Winterizing Outside Faucets
Even More Safety Tips
The best way to minimize the damage from cold weather on outside faucets and fixtures is to do a little preventive winterizing. Faucet covers can be found in most hardware or home improvement stores and are very inexpensive and easy to install. Covers can usually be reused for several years so they are a good long term purchase. For just a few dollars per fixture you can winterize outside faucets quickly and then move on to other winterizing tasks.
These few steps will take a small amount of time but they could save you a lot of money and inconvenience due to leaks and rupture.
Disconnect Hoses & Attachments
Even if you have a frost free faucet, it is very important to remove hoses, couplers or splitters from the faucet prior to winter. Not removing hoses or any other connections can trap water and cause the fixture to freeze. It’s best to pre-empt the cold weather by disconnecting hoses early since even one night of freezing weather can cause a break in the pipes.
Inspect Faucets for Leaks
Check all faucets and other outdoor water fixtures for leaks and drips. If you do find any problems, repair or replace the fixture before the temperature drops to freezing. Water dripping, no matter how slowly, can block up and freeze in the pipe or fixture. Although a frozen outdoor faucet may not be apparent until the next season it may be possible to minimize the damage by repairing the leak before the winter.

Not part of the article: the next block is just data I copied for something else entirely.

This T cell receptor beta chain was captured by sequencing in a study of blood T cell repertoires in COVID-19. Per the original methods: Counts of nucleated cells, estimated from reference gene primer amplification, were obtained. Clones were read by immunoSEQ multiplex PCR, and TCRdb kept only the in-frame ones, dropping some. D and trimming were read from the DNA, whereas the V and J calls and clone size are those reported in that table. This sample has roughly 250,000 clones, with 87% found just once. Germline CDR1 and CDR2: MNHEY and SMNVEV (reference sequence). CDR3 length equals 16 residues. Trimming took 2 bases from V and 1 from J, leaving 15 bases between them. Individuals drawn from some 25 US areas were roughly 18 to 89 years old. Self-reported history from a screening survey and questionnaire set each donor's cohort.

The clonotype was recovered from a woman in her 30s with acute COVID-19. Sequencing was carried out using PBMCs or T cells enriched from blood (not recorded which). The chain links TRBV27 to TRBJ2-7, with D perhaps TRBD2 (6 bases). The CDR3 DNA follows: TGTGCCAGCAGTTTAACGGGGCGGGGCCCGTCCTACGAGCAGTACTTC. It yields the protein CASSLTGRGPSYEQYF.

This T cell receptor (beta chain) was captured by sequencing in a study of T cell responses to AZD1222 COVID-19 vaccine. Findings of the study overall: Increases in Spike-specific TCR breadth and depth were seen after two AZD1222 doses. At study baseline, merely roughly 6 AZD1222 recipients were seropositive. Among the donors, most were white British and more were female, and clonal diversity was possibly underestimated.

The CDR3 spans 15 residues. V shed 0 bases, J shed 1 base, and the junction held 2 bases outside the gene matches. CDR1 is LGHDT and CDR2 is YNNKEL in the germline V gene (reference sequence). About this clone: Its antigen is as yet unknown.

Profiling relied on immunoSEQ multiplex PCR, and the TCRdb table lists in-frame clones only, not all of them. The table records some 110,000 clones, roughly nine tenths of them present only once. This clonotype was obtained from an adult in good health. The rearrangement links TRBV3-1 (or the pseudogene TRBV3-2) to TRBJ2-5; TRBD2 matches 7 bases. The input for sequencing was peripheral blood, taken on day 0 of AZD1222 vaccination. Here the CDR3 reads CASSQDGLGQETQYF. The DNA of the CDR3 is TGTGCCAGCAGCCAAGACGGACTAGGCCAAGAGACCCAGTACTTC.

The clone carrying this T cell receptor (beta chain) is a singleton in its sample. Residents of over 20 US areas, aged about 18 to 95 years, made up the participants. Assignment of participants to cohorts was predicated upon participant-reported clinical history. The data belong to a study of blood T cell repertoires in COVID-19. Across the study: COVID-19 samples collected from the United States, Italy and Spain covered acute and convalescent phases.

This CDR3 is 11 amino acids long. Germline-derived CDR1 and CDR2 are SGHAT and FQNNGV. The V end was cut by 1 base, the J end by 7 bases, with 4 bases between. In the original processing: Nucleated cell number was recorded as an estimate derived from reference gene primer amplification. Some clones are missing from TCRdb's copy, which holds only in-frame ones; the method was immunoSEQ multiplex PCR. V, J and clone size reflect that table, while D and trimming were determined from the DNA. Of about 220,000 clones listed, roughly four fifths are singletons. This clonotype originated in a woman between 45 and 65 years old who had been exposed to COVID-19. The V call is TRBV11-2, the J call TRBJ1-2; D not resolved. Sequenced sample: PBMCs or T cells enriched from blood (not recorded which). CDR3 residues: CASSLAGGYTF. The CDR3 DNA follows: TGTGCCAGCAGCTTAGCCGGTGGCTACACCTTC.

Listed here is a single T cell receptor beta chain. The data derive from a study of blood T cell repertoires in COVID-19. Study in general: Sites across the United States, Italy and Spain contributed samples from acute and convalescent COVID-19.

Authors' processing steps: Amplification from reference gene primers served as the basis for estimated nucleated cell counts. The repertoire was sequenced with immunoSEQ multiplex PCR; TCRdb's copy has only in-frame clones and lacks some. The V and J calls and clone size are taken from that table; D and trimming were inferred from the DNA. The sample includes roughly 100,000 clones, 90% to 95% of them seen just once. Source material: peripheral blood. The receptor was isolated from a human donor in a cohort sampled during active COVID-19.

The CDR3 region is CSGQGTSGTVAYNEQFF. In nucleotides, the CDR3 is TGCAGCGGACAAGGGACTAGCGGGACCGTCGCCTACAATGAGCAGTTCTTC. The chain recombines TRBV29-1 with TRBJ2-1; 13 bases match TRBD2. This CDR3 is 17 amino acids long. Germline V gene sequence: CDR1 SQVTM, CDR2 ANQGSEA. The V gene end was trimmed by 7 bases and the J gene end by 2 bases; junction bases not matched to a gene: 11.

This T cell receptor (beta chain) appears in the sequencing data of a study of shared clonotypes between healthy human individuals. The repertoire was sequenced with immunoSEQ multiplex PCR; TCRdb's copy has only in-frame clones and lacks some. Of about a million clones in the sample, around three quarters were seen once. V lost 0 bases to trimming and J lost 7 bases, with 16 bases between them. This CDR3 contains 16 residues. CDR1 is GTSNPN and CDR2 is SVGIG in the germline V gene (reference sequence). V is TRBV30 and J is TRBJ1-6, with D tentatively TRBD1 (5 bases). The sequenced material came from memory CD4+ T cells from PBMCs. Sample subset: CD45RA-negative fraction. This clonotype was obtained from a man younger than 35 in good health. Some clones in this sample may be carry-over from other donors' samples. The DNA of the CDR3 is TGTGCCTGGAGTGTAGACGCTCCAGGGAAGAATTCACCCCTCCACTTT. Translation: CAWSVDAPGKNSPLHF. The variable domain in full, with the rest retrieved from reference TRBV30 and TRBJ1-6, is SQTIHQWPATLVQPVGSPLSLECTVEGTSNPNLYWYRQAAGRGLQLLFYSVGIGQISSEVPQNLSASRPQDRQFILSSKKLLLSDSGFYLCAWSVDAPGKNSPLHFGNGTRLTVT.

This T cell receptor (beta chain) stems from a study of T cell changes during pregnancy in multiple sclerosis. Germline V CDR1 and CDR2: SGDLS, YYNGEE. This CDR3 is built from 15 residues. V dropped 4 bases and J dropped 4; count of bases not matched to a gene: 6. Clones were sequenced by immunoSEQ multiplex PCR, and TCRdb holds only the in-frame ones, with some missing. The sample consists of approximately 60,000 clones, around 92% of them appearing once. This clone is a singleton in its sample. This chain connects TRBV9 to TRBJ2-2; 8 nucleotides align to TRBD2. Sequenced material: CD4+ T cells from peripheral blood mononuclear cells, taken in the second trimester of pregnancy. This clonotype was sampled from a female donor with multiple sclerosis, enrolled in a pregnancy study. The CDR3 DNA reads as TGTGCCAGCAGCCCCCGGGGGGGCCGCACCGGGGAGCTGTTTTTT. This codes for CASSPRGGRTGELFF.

Drain the Water Supply Line
Getting as much water out of the pipes is an important step to winterize outdoor faucets. The best way to do this is to shut off the valve serving the outdoor faucet and drain the line. Be sure to open the faucet on the outside to allow any remaining water to drain, and then close.
Protect & Insulate with a Faucet Cover
The last step to winterize outdoor faucets is to protect them with insulation. An easy way to do this is to install a faucet cover on each outdoor fixture including frost free faucets. Covers are square or dome shaped to fit right over outdoor faucets. They are made of thick foam so they are quite effective at keeping most of the cold away from the valve. Frost free faucets should be covered as well because although they are resistant to freezing they are not completely frost proof in the coldest weather. The rubber gaskets and washers inside the frost free hose faucets will benefit from the extra protection from the cold that a cover can provide.